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Published February 1959 | Published
Journal Article Open

The biological activity of soluble antigen-antibody complexes: II. Physical properties of soluble complexes having skin-irritating activity


Previous work by Germuth and McKinnon (1), Trapani et al. (2), and ourselves (3) has established the fact that soluble antigen-antibody complexes formed in excess antigen can, (a) induce symptoms similar to anaphylaxis, (b) cause contraction of isolated smooth muscle from normal guinea pigs, and (c) increase the permeability of skin capillaries in a manner similar to that obtained in passive cutaneous anaphylaxis. These findings immediately raise many questions as to the fundamental mechanisms involved. For example, is the free antigen playing some role; is the toxicity dependent upon some change in the molecular structure of either antigen or antibody upon combination; is the complex itself toxic without any change in the molecular structure of the components; is the antigen-antibody ratio important; and, is complement involved? The work reported here involves a study of the possible role of free antigen and the nature of the complex. Some study was also made of untreated and decomplemented antiserums and, although there was no difference, this cannot rule out the possible participation of the test animal's (guinea pig's) own complement.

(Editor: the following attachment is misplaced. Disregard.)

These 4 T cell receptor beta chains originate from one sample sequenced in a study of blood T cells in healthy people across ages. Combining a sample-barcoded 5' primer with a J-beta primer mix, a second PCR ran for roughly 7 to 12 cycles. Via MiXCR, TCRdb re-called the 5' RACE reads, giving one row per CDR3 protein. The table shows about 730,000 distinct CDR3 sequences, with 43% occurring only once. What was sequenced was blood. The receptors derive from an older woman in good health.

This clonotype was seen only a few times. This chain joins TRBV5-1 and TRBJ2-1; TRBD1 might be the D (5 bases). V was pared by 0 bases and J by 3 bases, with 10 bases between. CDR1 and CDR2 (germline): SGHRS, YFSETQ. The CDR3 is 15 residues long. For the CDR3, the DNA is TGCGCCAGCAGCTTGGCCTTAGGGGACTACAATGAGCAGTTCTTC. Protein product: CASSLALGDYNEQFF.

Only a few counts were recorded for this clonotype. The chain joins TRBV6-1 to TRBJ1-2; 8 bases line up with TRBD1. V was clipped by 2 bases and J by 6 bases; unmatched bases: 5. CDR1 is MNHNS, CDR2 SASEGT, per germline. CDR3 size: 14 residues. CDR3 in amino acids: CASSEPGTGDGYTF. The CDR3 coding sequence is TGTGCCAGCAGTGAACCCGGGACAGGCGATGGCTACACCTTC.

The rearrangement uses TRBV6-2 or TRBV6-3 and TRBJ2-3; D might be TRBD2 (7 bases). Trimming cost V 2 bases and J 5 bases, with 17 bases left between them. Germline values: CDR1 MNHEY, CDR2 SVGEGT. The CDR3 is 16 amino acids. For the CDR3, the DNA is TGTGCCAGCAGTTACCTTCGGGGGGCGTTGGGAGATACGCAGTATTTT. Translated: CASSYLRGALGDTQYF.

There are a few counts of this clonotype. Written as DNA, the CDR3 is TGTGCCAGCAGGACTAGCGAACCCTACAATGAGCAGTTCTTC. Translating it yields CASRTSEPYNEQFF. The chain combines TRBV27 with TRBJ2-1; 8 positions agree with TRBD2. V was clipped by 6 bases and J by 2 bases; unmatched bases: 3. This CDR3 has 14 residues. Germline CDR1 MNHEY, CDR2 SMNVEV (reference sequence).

Additional Information

© 1959, by The Rockefeller Institute. (Received for publication, September 24, 1958) This work was supported in part by a grant from the National Institute of Allergy and Infectious Diseases and in part by The Rockefeller Foundation. The authors wish to acknowledge the helpful advice and criticisms of Doctors D. W. Talmage, S. J. Singer, I. L. Trapani, and W. E. Vannier, and the technical assistance of Mr. Bror Clark. Contribution No. 2402 from the Division of Chemistry and Chemical Engineering, The California Institute of Technology, Pasadena

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